Three products for a radiant, customizable tan — without UV rays

Three products for a radiant, customizable tan — without UV rays

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Retinol: With What Should It Be Paired?

Retinol is the key active ingredient in the fight against skin aging. It stimulates the synthesis of elastin and collagen, the fibrous proteins present in the dermis that are essential for the skin's firmness and elasticity. Potentially irritating, it is not recommended for sensitive skin. It is important to know which other active ingredients it can be combined with to avoid any skin discomfort.

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Retinol and Hyaluronic Acid.

Retinol belongs to the family of retinoids, derivatives of vitamin A. It is considered to be one of the most important active ingredients in the treatment of the skin and to compensate for the degradation of skin support fibers as well as stimulate cell renewal. It stimulates the production of collagen and elastin. When applied topically, it is metabolized in its acid form, which is particularly active in the fight against skin aging and loss of firmness.

Nevertheless, this compound can be drying, especially for sensitive skins. Therefore, combining it with a moisturizing agent such as hyaluronic acid during your beauty routine can be beneficial. We advise you to apply the hyaluronic acid treatment before the retinol treatment, preferably in the evening because retinol is a photosensitizing substance (it increases the skin's sensitivity to the sun's UV rays).

For example, for a smoothed and moisturized skin in the morning, you can apply a few drops of our hyaluronic acid plumping serum, followed by a dab of retinol firming cream, during your evening beauty routine. This combo is particularly beneficial for mature skin.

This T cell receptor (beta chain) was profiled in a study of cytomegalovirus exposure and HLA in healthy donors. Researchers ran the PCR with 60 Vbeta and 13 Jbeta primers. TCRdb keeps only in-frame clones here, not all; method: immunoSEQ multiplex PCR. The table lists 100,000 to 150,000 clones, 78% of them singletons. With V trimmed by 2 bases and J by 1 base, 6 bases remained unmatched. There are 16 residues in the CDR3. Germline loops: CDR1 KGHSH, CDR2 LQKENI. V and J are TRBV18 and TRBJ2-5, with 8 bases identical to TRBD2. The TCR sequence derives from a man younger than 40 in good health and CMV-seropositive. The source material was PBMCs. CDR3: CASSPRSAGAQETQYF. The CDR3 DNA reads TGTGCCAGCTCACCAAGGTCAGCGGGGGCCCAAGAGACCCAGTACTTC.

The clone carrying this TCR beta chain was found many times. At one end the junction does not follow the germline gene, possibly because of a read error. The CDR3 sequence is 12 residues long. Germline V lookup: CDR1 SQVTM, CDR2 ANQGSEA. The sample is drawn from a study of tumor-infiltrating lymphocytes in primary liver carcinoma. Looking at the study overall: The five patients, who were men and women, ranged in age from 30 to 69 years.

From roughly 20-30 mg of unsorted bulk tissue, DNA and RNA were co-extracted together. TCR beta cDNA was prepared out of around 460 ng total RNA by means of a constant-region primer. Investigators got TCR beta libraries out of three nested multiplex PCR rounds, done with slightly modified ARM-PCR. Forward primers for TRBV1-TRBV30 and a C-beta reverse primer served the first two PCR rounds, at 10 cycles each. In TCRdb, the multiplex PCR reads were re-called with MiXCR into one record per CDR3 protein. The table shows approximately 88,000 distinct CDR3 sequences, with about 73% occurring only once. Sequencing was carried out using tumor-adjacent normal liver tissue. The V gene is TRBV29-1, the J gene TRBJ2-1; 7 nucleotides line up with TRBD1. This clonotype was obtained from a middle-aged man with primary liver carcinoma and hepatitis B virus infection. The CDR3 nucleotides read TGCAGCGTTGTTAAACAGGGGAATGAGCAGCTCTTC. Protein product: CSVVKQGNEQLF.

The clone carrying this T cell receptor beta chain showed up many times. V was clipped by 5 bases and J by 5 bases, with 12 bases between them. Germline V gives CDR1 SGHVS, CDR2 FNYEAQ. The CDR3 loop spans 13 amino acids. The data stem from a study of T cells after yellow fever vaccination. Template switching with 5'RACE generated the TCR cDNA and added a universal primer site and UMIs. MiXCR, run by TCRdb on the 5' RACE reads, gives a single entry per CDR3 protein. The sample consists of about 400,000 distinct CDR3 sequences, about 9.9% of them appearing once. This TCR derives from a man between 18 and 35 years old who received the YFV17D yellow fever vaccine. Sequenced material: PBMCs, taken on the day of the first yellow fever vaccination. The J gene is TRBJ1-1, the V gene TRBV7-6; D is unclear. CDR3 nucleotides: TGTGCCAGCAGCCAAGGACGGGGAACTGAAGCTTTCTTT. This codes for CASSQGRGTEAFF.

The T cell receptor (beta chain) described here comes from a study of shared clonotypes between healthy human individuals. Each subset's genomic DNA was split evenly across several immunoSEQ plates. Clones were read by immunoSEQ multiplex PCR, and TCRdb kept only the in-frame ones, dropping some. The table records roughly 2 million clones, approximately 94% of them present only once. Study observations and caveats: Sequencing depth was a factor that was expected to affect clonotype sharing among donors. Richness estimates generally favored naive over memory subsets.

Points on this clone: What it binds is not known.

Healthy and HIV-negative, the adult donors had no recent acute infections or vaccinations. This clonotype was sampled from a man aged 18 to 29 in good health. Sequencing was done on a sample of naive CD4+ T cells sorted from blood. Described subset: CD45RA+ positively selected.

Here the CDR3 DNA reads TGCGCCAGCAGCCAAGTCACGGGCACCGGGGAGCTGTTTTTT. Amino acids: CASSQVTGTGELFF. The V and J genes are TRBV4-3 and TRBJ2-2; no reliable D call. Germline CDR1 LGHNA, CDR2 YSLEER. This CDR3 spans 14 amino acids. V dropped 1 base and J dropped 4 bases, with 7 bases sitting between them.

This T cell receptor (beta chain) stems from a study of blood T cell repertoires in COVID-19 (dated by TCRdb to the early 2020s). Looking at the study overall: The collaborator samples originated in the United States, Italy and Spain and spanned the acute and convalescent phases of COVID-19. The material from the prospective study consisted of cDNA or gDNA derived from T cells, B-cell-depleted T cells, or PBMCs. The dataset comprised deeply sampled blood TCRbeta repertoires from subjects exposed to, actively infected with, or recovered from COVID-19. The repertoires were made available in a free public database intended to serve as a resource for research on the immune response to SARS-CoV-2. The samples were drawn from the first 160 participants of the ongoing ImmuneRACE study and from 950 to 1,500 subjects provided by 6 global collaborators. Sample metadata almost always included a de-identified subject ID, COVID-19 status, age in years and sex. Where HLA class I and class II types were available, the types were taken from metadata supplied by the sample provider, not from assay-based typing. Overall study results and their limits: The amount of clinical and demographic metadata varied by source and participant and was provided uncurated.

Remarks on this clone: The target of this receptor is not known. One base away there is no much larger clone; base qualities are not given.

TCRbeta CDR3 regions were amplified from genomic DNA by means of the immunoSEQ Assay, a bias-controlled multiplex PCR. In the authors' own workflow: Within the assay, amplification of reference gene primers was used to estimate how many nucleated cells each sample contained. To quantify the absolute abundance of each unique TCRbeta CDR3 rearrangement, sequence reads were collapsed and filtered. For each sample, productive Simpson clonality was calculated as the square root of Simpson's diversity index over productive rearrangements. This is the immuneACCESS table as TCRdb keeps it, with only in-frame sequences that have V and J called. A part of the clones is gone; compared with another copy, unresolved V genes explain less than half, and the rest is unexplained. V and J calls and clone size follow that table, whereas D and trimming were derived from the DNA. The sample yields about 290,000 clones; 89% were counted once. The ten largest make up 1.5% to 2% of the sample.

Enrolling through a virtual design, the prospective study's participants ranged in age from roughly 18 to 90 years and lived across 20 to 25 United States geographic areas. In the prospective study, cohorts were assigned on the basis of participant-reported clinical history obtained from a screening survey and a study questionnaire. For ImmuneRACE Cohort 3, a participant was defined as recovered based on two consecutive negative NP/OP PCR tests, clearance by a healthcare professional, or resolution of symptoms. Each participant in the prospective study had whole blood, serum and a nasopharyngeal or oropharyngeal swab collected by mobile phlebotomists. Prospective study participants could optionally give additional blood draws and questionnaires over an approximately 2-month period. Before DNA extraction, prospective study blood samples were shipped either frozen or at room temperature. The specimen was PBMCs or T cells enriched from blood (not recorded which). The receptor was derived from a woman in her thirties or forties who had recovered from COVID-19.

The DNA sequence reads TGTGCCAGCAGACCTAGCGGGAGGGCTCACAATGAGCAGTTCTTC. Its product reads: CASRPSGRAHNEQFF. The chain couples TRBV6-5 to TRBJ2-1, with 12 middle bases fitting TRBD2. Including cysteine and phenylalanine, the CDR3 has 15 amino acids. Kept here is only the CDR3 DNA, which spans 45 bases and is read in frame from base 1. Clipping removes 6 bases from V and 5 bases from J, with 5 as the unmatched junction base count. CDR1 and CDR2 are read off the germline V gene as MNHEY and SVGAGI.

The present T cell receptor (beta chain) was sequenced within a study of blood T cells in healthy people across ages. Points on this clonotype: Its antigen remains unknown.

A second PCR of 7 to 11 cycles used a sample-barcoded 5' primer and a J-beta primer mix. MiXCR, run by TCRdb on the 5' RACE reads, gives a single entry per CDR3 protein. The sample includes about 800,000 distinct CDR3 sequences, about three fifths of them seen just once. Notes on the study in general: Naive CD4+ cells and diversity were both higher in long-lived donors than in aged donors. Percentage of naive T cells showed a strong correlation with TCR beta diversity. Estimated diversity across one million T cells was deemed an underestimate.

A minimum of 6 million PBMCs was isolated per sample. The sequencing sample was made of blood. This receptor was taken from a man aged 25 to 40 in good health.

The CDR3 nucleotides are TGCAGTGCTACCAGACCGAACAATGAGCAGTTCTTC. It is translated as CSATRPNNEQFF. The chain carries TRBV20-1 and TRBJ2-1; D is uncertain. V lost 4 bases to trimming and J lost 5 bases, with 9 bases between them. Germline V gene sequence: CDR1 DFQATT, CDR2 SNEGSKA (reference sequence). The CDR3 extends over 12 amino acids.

Retinol and Ferulic Acid.

Like retinol, ferulic acid has excellent antioxidant properties that allow it to neutralize free radicals generated naturally by the body but also by several external factors such as pollution, tobacco and stress. As a reminder, free radicals are reactive oxygen species that degrade the body's cells and healthy proteins, thus accelerating aging.

These two active ingredients can act in synergy to smooth the skin and prevent the appearance of wrinkles and sagging skin. We recommend that you apply your ferulic acid treatment first. So, during your evening skin care routine, you can first use a product containing ferulic acid such as our Ferulic Acid Antioxidant Serum (3%) and then the Retinol Firming Face Cream (0.2%).

Retinol and Niacinamide.

Niacinamide is a gentle active ingredient that is well tolerated by all skin types. The retinol is more drying and can cause irritations to people with sensitive or atopic skin. The combination of these two active ingredients is normally safe and has several advantages.

Niacinamide makes it possible to fight against the drying effect of retinol and maintains a good rate of hydration in the skin. This is due to its strengthening action on the hydrolipidic film.

The retinol/niacinamide combo is particularly suitable for people with wrinkles and imperfections. Indeed, retinol will stimulate the synthesis of collagen and elastin. The skin will be smoother and wrinkles less visible. At the same time, niacinamide will regulate the production of sebum and inhibit the proliferation of P.acnes, the main bacteria involved in acne outbreaks.

Applied only in the evening, on a clean and dry face, we advise you to first put a few drops of the unifying serum (niacinamide 12%) and then, a few drops of the wrinkles & fine lines serum (retinol 0.3%).

Retinol and Glycolic Acid.

The A.H.A. are organic compounds with recognized keratolytic properties. They allow to exfoliate the surface of the skin and clear up dull complexions. The main AHAs on the cosmetic market are glycolic acid and lactic acid. When combined with retinoic acid, the active form of vitamin A, glycolic acid has been shown to be more effective in reducing blemishes.